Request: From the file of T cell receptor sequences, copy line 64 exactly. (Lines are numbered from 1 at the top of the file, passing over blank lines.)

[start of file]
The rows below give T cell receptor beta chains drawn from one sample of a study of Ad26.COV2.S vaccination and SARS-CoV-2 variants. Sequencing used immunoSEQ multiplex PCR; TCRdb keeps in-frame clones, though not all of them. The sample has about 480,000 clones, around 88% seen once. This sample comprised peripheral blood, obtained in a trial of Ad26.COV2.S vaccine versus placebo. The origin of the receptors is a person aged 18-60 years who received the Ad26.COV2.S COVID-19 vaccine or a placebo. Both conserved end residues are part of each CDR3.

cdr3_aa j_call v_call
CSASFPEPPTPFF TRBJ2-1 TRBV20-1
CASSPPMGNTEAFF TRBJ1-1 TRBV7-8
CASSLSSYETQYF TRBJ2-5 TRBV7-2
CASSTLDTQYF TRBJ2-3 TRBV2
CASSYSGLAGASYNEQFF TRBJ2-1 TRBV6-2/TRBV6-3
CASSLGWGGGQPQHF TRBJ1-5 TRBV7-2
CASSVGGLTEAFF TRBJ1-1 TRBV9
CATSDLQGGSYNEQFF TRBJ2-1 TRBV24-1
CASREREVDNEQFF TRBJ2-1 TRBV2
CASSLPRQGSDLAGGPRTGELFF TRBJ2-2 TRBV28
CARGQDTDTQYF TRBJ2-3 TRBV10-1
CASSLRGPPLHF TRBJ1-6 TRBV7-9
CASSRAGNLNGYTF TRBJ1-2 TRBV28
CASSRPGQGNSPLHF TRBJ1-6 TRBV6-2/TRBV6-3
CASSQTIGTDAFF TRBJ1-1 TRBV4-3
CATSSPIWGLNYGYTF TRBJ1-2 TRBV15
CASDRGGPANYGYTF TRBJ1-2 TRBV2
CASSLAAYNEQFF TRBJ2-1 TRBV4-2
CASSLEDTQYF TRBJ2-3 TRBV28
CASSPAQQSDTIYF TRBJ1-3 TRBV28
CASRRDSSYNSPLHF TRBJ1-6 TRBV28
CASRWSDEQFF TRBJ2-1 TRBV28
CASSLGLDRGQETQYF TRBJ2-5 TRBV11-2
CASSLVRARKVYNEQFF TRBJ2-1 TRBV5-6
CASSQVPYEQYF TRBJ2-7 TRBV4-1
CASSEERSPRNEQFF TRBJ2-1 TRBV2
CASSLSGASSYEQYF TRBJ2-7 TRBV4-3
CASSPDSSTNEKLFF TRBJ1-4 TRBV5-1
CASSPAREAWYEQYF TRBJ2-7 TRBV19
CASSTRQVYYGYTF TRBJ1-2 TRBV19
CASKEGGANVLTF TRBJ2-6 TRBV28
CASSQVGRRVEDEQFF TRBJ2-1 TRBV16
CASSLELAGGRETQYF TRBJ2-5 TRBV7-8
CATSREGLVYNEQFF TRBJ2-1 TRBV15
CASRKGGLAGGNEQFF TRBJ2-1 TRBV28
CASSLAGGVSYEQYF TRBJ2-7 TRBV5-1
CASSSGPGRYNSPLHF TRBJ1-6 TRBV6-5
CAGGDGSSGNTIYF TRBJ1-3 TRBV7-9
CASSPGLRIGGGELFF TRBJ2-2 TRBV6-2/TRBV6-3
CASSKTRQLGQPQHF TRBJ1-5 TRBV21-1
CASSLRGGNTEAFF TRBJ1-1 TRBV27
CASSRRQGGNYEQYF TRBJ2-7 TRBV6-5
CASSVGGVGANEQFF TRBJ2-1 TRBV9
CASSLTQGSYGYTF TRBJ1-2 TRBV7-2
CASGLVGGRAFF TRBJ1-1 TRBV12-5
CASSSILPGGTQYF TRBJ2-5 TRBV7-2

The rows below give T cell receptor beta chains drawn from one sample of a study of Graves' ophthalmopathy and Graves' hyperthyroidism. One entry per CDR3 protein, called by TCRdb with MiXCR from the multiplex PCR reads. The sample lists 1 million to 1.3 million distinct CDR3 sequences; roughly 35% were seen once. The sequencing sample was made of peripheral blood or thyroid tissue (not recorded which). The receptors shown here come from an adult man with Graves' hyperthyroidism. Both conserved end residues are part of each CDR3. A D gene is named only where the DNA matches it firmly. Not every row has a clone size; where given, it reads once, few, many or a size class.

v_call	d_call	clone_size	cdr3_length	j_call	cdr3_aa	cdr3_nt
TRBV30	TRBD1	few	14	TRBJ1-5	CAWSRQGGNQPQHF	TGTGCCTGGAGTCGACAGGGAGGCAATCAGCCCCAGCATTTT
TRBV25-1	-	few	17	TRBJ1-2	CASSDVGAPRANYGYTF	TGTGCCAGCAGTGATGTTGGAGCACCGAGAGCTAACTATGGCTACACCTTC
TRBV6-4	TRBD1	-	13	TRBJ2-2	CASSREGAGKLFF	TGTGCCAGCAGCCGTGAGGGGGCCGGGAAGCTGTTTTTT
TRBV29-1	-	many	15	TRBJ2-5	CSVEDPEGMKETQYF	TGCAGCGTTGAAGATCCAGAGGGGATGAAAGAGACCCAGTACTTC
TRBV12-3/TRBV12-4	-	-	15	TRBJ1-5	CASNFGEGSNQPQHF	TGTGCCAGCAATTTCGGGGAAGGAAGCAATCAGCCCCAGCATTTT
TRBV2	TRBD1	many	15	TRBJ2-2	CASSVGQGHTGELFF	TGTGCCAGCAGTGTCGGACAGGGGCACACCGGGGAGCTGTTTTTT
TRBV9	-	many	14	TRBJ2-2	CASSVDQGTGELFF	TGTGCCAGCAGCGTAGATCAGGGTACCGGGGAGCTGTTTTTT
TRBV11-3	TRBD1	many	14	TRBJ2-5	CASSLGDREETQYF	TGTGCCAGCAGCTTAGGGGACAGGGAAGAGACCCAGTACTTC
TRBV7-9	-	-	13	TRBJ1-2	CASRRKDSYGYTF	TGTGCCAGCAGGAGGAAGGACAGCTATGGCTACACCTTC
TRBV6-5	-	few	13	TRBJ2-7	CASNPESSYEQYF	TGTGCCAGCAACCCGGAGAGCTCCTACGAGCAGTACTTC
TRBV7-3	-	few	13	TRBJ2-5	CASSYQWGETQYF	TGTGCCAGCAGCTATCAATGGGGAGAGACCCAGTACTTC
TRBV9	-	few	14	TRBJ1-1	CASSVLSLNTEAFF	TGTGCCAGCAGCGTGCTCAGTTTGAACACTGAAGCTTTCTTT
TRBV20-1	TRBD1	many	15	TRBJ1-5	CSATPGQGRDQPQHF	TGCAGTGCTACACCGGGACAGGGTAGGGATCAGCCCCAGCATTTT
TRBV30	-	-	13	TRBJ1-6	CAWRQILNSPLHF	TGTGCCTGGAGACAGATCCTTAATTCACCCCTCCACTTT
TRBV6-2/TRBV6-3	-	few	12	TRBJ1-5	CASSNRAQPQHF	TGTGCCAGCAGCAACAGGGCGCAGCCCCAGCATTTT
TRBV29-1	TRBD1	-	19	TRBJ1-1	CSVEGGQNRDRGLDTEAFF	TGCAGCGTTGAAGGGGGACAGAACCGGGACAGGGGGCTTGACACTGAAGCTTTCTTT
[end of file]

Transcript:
TRBV30	-	-	13	TRBJ1-6	CAWRQILNSPLHF	TGTGCCTGGAGACAGATCCTTAATTCACCCCTCCACTTT